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Sir David Attenborough hails plastic ban at Glastonbury

Glastonbury Plastics

Sir David Attenborough has taken to the stage at Glastonbury to thank festival-goers for cutting their plastic use.

The naturalist appeared shortly before Kylie Minogue’s set, and previewed some of his new TV series Seven Worlds, One Planet, which is due to air on BBC One later this year.

Thousands of people had gathered for his unscheduled appearance.

“That is more than a million bottles of water that have not been drunk by you,” he told the audience to huge cheers.

“Thank you. Thank you.”

The presenter appeared to be overwhelmed by the size of the crowd – re-starting his speech twice after he was drowned out by applause.

His speech began with a montage of ocean scenes from the natural history series Blue Planet 2.

“Those extraordinary marvellous sounds you’ve just been listening to were the sounds of the creatures that live in the sea and the great oceans. You may have heard some of them in a series that went out two years ago called Blue Planet 2,” Sir David said

“There was one sequence in Blue Planet 2 which everyone seems to remember. It was one in which we showed what plastic has done to the creatures that live in the ocean. They have an extraordinary effect. And now, this great festival has gone plastic-free. That is more than a million bottles of water that have not been drunk by you at Glastonbury. Thank you. Thank you.

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The Guardian report: Wimbledon ditches plastic racket covers in sustainability drive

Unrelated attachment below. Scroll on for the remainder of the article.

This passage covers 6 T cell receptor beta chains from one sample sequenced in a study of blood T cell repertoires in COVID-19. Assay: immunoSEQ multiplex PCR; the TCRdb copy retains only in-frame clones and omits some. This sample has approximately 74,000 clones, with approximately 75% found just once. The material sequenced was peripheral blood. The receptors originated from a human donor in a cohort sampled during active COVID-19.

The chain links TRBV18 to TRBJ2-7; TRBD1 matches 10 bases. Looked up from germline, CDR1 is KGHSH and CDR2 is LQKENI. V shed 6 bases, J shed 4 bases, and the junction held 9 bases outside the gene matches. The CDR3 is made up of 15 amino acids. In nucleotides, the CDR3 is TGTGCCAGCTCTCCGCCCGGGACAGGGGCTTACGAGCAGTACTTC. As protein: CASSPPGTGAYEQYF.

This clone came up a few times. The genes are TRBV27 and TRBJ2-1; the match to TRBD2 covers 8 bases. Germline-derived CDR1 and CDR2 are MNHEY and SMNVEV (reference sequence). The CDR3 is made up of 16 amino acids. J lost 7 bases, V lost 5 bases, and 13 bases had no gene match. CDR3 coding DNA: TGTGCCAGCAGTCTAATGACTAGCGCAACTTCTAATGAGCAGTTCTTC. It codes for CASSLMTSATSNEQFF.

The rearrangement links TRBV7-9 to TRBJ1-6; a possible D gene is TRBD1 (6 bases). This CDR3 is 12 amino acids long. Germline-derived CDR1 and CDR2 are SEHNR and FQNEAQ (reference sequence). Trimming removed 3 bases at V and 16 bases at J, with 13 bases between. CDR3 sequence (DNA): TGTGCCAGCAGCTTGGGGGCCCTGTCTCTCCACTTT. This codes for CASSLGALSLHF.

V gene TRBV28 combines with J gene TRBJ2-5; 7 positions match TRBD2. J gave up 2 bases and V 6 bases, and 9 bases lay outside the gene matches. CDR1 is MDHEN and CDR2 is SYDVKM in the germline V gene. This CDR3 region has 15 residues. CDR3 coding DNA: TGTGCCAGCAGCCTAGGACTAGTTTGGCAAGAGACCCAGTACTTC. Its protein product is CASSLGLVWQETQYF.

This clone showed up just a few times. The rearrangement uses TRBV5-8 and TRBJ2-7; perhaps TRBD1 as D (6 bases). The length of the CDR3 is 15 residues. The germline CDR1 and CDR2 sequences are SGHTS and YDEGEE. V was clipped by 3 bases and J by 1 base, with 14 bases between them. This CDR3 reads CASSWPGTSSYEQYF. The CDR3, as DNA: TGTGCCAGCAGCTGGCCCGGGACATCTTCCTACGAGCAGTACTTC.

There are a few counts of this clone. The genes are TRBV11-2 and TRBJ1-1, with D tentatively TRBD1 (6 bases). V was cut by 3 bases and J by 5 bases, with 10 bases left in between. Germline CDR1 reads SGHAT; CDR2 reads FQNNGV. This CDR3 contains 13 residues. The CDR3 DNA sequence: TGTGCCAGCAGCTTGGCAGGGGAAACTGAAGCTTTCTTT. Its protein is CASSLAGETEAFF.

Tennis Racket Plastics

All England Lawn Tennis Club move means there will be 4,500 fewer plastic bags this year

It may not quite be a Wimbledon tradition along the lines of the all-white dress code but the sight of players discarding the plastic cover from a freshly strung racket is a familiar one at SW19. However, it will not be seen at this year’s championships, which begin on Monday – or in future Wimbledon tournaments – after a review of the use of plastics, and sustainability in general, by the All England Lawn Tennis Club (AELTC).

The removal of plastic bags from the player racket stringing operation means there will be 4,500 fewer plastic bags used at this year’s championships, according to the club. Awareness of – and concern at – the effects of plastic waste on oceans is growing, and players and racket stringers alike have dismissed the idea the covers have any practical purpose. Kevin Anderson, the losing men’s singles finalist last year, and the vice-president of the Association of Tennis Professionals player council, has voiced his desire to abolish them across the tour. Richard Lewis, the chief executive of the

AELTC, said “We believe that Wimbledon, along with other major events, has a vital role to play in helping to protect the environment, today and for the future.” There will be other changes at this year’s tournament, including relating to plastic bottles, which were a talking point last year, with players including Johanna Konta and Kyle Edmund among those who expressed concern. Guardian Today: the headlines, the analysis, the debate – sent direct to you Read more While the AELTC is not going as far as Glastonbury, which has banned single-use plastic, or Oval cricket ground, which is looking to follow suit, it says the tournament sponsor Evian will launch its first 100% recycled and 100% recyclable water bottle at this year’s championships.

The club also says it has upped the percentage of recycled content in food and drink packaging, with cups for strawberries and cream made from 70% recycled plastic. No waste from last year’s championships went to landfill, with non-recyclable waste used to produce electricity. But the AELTC wants to increase the proportion of waste entering recycling this year and to that end, it will have staff guiding the public to discard waste into appropriate bins, which will be more visible.